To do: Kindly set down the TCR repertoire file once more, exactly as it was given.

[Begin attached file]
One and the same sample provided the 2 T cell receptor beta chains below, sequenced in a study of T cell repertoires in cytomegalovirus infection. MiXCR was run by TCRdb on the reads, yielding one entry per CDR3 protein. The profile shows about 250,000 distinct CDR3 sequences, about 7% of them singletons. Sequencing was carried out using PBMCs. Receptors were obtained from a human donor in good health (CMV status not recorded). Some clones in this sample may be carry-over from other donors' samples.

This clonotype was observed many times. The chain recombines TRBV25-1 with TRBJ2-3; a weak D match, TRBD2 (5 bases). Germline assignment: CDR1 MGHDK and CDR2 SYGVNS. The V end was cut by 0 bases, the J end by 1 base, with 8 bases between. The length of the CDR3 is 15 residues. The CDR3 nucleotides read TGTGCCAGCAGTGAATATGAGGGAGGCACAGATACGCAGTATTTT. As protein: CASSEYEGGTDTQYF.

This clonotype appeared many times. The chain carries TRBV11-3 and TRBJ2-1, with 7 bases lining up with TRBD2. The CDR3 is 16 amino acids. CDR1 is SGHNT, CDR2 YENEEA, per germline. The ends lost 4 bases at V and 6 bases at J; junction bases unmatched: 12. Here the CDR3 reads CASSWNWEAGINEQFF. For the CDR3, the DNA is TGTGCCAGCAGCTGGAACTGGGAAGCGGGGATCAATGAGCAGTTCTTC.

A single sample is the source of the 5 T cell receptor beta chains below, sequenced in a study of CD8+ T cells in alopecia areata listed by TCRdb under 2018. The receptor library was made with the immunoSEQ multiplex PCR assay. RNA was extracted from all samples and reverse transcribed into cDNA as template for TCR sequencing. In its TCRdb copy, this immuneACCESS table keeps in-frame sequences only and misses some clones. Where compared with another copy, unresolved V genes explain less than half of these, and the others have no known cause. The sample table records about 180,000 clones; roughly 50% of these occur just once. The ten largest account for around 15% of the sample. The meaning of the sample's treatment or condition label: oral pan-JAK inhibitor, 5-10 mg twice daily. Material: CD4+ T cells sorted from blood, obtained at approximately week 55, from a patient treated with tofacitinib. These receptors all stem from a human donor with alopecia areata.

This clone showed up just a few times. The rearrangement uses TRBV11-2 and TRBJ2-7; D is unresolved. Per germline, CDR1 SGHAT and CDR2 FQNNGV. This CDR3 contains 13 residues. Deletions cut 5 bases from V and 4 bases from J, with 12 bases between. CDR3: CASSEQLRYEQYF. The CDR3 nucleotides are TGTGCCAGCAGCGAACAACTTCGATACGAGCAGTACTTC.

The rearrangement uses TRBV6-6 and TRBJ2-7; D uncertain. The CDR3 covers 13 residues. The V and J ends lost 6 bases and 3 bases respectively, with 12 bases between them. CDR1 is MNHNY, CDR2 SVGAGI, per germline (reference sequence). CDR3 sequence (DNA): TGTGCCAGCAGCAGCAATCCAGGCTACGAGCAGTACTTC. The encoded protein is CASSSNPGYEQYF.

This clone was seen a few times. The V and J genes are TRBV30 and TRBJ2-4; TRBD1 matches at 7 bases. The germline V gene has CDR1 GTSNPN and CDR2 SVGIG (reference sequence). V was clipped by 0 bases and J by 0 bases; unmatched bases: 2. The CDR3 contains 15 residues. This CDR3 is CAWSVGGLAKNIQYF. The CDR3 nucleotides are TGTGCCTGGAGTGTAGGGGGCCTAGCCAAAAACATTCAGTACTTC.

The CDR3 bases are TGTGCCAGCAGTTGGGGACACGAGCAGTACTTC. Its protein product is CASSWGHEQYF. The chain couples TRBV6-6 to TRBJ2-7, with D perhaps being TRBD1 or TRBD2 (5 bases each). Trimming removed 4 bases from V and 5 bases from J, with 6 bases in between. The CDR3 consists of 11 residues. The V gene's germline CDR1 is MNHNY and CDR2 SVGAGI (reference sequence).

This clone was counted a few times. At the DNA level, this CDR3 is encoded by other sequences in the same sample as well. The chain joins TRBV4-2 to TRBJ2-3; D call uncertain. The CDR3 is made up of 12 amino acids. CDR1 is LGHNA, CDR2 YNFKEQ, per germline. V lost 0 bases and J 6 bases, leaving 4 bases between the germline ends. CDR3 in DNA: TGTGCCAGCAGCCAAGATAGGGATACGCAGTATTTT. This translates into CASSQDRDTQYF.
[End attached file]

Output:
One and the same sample provided the 2 T cell receptor beta chains below, sequenced in a study of T cell repertoires in cytomegalovirus infection. MiXCR was run by TCRdb on the reads, yielding one entry per CDR3 protein. The profile shows about 250,000 distinct CDR3 sequences, about 7% of them singletons. Sequencing was carried out using PBMCs. Receptors were obtained from a human donor in good health (CMV status not recorded). Some clones in this sample may be carry-over from other donors' samples.

This clonotype was observed many times. The chain recombines TRBV25-1 with TRBJ2-3; a weak D match, TRBD2 (5 bases). Germline assignment: CDR1 MGHDK and CDR2 SYGVNS. The V end was cut by 0 bases, the J end by 1 base, with 8 bases between. The length of the CDR3 is 15 residues. The CDR3 nucleotides read TGTGCCAGCAGTGAATATGAGGGAGGCACAGATACGCAGTATTTT. As protein: CASSEYEGGTDTQYF.

This clonotype appeared many times. The chain carries TRBV11-3 and TRBJ2-1, with 7 bases lining up with TRBD2. The CDR3 is 16 amino acids. CDR1 is SGHNT, CDR2 YENEEA, per germline. The ends lost 4 bases at V and 6 bases at J; junction bases unmatched: 12. Here the CDR3 reads CASSWNWEAGINEQFF. For the CDR3, the DNA is TGTGCCAGCAGCTGGAACTGGGAAGCGGGGATCAATGAGCAGTTCTTC.

A single sample is the source of the 5 T cell receptor beta chains below, sequenced in a study of CD8+ T cells in alopecia areata listed by TCRdb under 2018. The receptor library was made with the immunoSEQ multiplex PCR assay. RNA was extracted from all samples and reverse transcribed into cDNA as template for TCR sequencing. In its TCRdb copy, this immuneACCESS table keeps in-frame sequences only and misses some clones. Where compared with another copy, unresolved V genes explain less than half of these, and the others have no known cause. The sample table records about 180,000 clones; roughly 50% of these occur just once. The ten largest account for around 15% of the sample. The meaning of the sample's treatment or condition label: oral pan-JAK inhibitor, 5-10 mg twice daily. Material: CD4+ T cells sorted from blood, obtained at approximately week 55, from a patient treated with tofacitinib. These receptors all stem from a human donor with alopecia areata.

This clone showed up just a few times. The rearrangement uses TRBV11-2 and TRBJ2-7; D is unresolved. Per germline, CDR1 SGHAT and CDR2 FQNNGV. This CDR3 contains 13 residues. Deletions cut 5 bases from V and 4 bases from J, with 12 bases between. CDR3: CASSEQLRYEQYF. The CDR3 nucleotides are TGTGCCAGCAGCGAACAACTTCGATACGAGCAGTACTTC.

The rearrangement uses TRBV6-6 and TRBJ2-7; D uncertain. The CDR3 covers 13 residues. The V and J ends lost 6 bases and 3 bases respectively, with 12 bases between them. CDR1 is MNHNY, CDR2 SVGAGI, per germline (reference sequence). CDR3 sequence (DNA): TGTGCCAGCAGCAGCAATCCAGGCTACGAGCAGTACTTC. The encoded protein is CASSSNPGYEQYF.

This clone was seen a few times. The V and J genes are TRBV30 and TRBJ2-4; TRBD1 matches at 7 bases. The germline V gene has CDR1 GTSNPN and CDR2 SVGIG (reference sequence). V was clipped by 0 bases and J by 0 bases; unmatched bases: 2. The CDR3 contains 15 residues. This CDR3 is CAWSVGGLAKNIQYF. The CDR3 nucleotides are TGTGCCTGGAGTGTAGGGGGCCTAGCCAAAAACATTCAGTACTTC.

The CDR3 bases are TGTGCCAGCAGTTGGGGACACGAGCAGTACTTC. Its protein product is CASSWGHEQYF. The chain couples TRBV6-6 to TRBJ2-7, with D perhaps being TRBD1 or TRBD2 (5 bases each). Trimming removed 4 bases from V and 5 bases from J, with 6 bases in between. The CDR3 consists of 11 residues. The V gene's germline CDR1 is MNHNY and CDR2 SVGAGI (reference sequence).

This clone was counted a few times. At the DNA level, this CDR3 is encoded by other sequences in the same sample as well. The chain joins TRBV4-2 to TRBJ2-3; D call uncertain. The CDR3 is made up of 12 amino acids. CDR1 is LGHNA, CDR2 YNFKEQ, per germline. V lost 0 bases and J 6 bases, leaving 4 bases between the germline ends. CDR3 in DNA: TGTGCCAGCAGCCAAGATAGGGATACGCAGTATTTT. This translates into CASSQDRDTQYF.